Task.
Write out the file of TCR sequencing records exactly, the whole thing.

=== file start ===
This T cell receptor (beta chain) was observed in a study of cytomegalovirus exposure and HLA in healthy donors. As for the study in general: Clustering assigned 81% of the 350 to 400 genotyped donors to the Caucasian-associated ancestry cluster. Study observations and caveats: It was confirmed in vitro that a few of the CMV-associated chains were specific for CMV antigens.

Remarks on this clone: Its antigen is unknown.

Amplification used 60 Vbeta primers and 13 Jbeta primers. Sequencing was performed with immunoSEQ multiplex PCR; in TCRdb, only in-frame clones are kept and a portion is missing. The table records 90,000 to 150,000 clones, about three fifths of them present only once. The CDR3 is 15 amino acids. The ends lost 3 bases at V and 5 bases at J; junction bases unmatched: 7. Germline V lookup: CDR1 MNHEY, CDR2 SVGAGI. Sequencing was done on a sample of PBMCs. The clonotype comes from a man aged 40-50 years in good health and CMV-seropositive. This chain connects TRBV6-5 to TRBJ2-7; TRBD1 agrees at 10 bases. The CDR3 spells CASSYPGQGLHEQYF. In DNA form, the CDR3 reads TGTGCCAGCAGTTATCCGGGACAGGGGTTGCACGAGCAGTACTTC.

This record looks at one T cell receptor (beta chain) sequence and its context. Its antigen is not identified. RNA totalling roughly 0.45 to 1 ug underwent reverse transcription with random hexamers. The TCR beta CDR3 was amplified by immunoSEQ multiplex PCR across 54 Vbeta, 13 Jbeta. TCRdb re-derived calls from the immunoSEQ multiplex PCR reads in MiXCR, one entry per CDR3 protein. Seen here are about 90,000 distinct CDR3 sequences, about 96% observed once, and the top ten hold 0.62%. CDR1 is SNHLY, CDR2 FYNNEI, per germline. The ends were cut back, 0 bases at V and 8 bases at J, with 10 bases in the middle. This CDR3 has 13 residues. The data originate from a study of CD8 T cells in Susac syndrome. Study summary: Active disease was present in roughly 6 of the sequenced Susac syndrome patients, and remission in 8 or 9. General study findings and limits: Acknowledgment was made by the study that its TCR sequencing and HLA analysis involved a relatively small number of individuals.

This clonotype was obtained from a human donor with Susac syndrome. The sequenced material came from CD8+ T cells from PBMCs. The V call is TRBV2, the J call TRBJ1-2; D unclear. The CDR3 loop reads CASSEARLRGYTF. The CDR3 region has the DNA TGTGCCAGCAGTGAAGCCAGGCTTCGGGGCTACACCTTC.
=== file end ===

This T cell receptor (beta chain) was observed in a study of cytomegalovirus exposure and HLA in healthy donors. As for the study in general: Clustering assigned 81% of the 350 to 400 genotyped donors to the Caucasian-associated ancestry cluster. Study observations and caveats: It was confirmed in vitro that a few of the CMV-associated chains were specific for CMV antigens.

Remarks on this clone: Its antigen is unknown.

Amplification used 60 Vbeta primers and 13 Jbeta primers. Sequencing was performed with immunoSEQ multiplex PCR; in TCRdb, only in-frame clones are kept and a portion is missing. The table records 90,000 to 150,000 clones, about three fifths of them present only once. The CDR3 is 15 amino acids. The ends lost 3 bases at V and 5 bases at J; junction bases unmatched: 7. Germline V lookup: CDR1 MNHEY, CDR2 SVGAGI. Sequencing was done on a sample of PBMCs. The clonotype comes from a man aged 40-50 years in good health and CMV-seropositive. This chain connects TRBV6-5 to TRBJ2-7; TRBD1 agrees at 10 bases. The CDR3 spells CASSYPGQGLHEQYF. In DNA form, the CDR3 reads TGTGCCAGCAGTTATCCGGGACAGGGGTTGCACGAGCAGTACTTC.

This record looks at one T cell receptor (beta chain) sequence and its context. Its antigen is not identified. RNA totalling roughly 0.45 to 1 ug underwent reverse transcription with random hexamers. The TCR beta CDR3 was amplified by immunoSEQ multiplex PCR across 54 Vbeta, 13 Jbeta. TCRdb re-derived calls from the immunoSEQ multiplex PCR reads in MiXCR, one entry per CDR3 protein. Seen here are about 90,000 distinct CDR3 sequences, about 96% observed once, and the top ten hold 0.62%. CDR1 is SNHLY, CDR2 FYNNEI, per germline. The ends were cut back, 0 bases at V and 8 bases at J, with 10 bases in the middle. This CDR3 has 13 residues. The data originate from a study of CD8 T cells in Susac syndrome. Study summary: Active disease was present in roughly 6 of the sequenced Susac syndrome patients, and remission in 8 or 9. General study findings and limits: Acknowledgment was made by the study that its TCR sequencing and HLA analysis involved a relatively small number of individuals.

This clonotype was obtained from a human donor with Susac syndrome. The sequenced material came from CD8+ T cells from PBMCs. The V call is TRBV2, the J call TRBJ1-2; D unclear. The CDR3 loop reads CASSEARLRGYTF. The CDR3 region has the DNA TGTGCCAGCAGTGAAGCCAGGCTTCGGGGCTACACCTTC.